Celebrating winter and our three founding cultures: Flying Canoë Volant

Flying Canoë Volant 2016, in Mill Creek Ravine. Photo by Flying Canoē Volant

Flying Canoë Volant 2016, in Mill Creek Ravine. Photo by Flying Canoē Volant

By Liz Nicholls, 12thnight.ca

If you go out in the woods tonight….

It’s a strange form of civic enchantment. Every year about this time, the good burghers of Edmonton, thousands of them, find themselves irresistibly drawn to follow a trail of light and music through the a snowy ravine at night. 

They sing and dance in Mill Creek Ravine by the light of cunningly wrought light sources, in a stunning series of installations. They arrive at a First Nations Camp, and learn drumming from the experts. They find themselves doing jigs and reels with the Dave Cunningham Family Band at the Métis Camp — or making bannock. They meet up with a French-Canadian storyteller/musician (Roger Dallaire) in a Trapper’s Cabin.

It’s Flying Canoë Volante, the five-year-old winter festival where our three founding cultural traditions, First Nations, Métis, and French-Canadian, meet to play in the snow. Then everyone ascends to a city of light — a.k.a. La Cité francophone, the elegant curvilinear French cultural centre — to continue the party, indoors and out-, in a mixture of languages (and beverages).

The 2016 festival. Photo by: Flying Canoë Volant

The 2016 festival. Photo by: Flying Canoë Volant

And the people love it. Daniel Cournoyer, La Cité francophone’s amiable, and supremely bilingual, executive director, reports that in the five years since Flying Canoe became the heir to the defunct Winter Light Festival, attendance has grown from 3,000 to 30,000 last time out. And Cournoyer has enhanced the festivities by partnering with other festivals, Rubaboo for example, and Native Counselling Services.

Illuminating a dark ravine without a power source is no task for conventional thinkers. Flying Canoë Volante‘s ingenious lighting whiz Dylan Toymaker, has assembled 11 artists to create light installations along the snowy way, with contributions by theatre designer Marissa Kochanski and a variety of actors.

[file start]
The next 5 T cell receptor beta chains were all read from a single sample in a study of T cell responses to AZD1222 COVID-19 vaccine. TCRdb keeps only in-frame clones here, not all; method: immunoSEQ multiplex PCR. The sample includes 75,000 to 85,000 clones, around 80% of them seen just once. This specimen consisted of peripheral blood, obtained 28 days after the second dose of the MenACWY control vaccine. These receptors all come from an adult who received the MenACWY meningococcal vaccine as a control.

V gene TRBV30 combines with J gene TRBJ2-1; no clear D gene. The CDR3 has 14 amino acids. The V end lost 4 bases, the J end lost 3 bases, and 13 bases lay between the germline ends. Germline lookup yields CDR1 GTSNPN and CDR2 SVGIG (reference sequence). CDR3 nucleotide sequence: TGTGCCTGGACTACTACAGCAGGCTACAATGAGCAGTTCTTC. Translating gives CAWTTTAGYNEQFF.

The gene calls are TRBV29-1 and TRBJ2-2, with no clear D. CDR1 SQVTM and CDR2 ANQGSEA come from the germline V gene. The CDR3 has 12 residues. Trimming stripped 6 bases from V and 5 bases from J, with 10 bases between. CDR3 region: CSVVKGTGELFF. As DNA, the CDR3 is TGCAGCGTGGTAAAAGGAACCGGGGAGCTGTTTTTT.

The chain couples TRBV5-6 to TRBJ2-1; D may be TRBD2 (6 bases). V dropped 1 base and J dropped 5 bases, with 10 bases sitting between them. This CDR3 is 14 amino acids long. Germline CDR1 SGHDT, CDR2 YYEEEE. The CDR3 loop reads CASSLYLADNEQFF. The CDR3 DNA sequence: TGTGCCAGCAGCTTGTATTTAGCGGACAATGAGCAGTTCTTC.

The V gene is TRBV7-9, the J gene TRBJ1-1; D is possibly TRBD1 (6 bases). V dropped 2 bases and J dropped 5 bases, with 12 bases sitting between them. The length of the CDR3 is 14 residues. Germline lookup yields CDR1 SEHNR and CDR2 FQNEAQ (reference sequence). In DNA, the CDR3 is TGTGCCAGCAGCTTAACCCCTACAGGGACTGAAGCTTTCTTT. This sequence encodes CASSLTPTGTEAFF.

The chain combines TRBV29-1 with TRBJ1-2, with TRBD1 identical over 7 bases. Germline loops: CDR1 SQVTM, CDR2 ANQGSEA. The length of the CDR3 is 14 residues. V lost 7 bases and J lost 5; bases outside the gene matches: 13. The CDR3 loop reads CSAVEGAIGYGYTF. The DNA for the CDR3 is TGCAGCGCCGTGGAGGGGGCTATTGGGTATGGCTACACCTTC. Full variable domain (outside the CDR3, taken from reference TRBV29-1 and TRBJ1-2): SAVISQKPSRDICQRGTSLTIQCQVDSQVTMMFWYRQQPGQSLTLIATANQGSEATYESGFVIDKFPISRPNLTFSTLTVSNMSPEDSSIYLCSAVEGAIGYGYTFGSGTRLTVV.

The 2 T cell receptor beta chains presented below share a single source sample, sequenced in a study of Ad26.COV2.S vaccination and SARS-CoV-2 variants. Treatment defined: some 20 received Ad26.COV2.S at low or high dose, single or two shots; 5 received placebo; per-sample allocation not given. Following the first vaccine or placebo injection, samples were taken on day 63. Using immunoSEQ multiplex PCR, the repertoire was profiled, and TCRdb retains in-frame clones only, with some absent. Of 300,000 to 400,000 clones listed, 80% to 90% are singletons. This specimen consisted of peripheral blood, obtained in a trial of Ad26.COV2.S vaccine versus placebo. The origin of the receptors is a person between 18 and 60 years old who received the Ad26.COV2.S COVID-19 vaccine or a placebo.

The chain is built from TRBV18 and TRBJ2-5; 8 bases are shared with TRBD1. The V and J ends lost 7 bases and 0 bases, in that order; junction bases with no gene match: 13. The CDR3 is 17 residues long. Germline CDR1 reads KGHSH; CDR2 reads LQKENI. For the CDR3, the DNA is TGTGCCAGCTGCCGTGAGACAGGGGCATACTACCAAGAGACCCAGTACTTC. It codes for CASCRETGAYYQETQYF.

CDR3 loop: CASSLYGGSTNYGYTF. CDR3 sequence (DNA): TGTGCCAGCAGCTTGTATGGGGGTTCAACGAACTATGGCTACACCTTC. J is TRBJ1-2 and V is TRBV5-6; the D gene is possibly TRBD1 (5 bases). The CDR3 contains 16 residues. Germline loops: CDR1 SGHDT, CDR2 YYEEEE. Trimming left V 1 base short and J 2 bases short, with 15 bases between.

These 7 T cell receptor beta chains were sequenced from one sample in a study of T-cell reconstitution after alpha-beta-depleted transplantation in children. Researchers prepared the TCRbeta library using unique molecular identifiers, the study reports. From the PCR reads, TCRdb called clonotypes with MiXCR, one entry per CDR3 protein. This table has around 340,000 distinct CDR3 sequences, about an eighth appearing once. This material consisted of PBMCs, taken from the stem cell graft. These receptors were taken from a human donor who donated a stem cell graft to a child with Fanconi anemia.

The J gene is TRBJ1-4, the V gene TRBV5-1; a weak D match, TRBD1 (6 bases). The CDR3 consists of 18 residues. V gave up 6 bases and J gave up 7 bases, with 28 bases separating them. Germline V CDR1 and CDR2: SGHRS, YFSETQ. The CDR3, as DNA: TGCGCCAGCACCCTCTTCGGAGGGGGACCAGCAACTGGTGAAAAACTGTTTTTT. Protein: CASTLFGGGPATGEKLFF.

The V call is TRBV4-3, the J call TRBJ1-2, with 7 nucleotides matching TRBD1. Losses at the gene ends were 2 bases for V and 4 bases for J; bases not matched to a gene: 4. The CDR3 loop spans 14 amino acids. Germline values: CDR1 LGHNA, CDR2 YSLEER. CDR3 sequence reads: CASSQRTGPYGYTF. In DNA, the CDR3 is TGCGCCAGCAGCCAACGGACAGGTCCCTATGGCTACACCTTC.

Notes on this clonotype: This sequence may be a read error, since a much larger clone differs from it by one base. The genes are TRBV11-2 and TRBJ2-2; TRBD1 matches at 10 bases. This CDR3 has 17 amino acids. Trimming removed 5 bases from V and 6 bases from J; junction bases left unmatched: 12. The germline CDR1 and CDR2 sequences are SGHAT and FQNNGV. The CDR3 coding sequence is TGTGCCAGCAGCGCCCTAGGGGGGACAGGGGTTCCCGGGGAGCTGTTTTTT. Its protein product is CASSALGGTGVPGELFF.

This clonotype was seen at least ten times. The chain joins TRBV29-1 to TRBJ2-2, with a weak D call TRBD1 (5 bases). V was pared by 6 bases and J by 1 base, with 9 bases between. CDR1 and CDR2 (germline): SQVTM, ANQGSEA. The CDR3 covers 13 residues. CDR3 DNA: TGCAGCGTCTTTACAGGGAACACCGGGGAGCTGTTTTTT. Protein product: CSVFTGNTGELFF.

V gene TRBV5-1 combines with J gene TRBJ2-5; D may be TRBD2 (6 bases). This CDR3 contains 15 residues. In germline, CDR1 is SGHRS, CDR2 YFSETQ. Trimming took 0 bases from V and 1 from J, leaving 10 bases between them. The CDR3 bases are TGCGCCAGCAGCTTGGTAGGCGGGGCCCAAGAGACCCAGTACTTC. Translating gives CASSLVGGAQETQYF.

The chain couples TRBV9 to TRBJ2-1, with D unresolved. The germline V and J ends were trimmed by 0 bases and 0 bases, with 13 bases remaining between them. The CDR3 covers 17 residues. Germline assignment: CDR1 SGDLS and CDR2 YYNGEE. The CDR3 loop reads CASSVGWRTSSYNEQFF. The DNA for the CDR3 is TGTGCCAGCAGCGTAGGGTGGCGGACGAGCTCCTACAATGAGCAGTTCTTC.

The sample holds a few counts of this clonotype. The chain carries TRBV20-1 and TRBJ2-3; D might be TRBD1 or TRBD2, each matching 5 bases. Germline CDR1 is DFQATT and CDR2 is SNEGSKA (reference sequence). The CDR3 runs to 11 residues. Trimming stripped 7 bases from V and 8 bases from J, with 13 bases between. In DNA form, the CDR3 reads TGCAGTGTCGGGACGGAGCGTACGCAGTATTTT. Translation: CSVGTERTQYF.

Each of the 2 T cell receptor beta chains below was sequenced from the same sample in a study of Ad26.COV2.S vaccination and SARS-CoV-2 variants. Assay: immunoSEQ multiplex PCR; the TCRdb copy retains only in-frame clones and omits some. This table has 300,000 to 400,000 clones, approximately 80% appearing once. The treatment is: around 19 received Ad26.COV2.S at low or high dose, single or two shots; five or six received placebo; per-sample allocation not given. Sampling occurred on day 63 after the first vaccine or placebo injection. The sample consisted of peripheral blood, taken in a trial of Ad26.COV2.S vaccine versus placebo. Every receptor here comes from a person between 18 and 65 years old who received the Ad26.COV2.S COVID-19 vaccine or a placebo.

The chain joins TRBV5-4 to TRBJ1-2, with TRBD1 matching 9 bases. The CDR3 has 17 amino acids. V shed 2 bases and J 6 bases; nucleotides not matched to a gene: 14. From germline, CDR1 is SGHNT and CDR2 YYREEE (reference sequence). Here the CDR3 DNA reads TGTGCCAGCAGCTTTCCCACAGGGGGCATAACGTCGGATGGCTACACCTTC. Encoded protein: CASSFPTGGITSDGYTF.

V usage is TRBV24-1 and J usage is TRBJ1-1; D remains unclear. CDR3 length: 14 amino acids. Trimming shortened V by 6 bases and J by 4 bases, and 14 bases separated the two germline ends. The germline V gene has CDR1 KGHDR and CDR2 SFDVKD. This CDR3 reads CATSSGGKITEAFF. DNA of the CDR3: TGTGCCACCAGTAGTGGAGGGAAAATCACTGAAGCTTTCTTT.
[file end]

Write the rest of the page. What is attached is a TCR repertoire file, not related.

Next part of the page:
The adventures even have a narrative, and it’s an alluringly eerie one. The flying canoe, in different variations, is part of both French-Canadian and First Nations tradition. The 19th century legend recorded by Honoré Beaugrand — “a great piece of French-Canadian literature” as Cournoyer puts it — stars voyageurs who make a deal with the Devil to fly them home to their sweethearts on New Year’s Eve. One catch: they can’t drink or swear or crash into church steeples. Ooops, they do all of the above. “They made a deal, and they suffered the consequences,” laughs Cournoyer.

The 2016 edition of the festival. Photo by Flying Canoë Volant

The 2016 edition of the festival. Photo by Flying Canoë Volant

Cournoyer loves the festival’s “fusion of francophone and indigenous cultural traditions, a pow-wow of talent!” And Flying Canoë Volant isn’t a spectator sport. “I don’t want you to come here and just watch!” declares Cournoyer, with his usual exuberance. “I want people to partake. I’ve encouraged all our partners to engage the audience, to have interaction!”

 When you emerge from the ravine, Flying Canoë Volant turns more contemporary. The Rubaboo Festival is in charge of programming the theatre at La Cité francophone. Expect performance poetry, music, video, storytelling (Dallaire joins Elder Jerry Saddleback).

Out in the hall, it’s a cabaret, with three bands — one indigenous, one francophone, one anglo-Canadian — each night. There’s outdoor DJ-ed entertainment in the basin that the building encloses. And there’s “a big old dance party” at the end of Saturday night’s festivities, too.

“In the five years we’ve been doing it, I’ve learned so much,” says Cournoyer feelingly. “The partnerships! The knowledge I’ve gained! The cultures are so rich!”

The idea is “to create dialogue (between cultures) without imposing it. That’s what happens when you engage people…. It’s a journey of discovery.”


Flying Canoë Volant

Where: Mill Creek Ravine, Rutherford School, La Cité francophone (8627 91 St.)

Running: Friday and Saturday. In the ravine, 6 to 10 p.m., at La Cité francophone, 6 p.m. to midnight.

Admission: free


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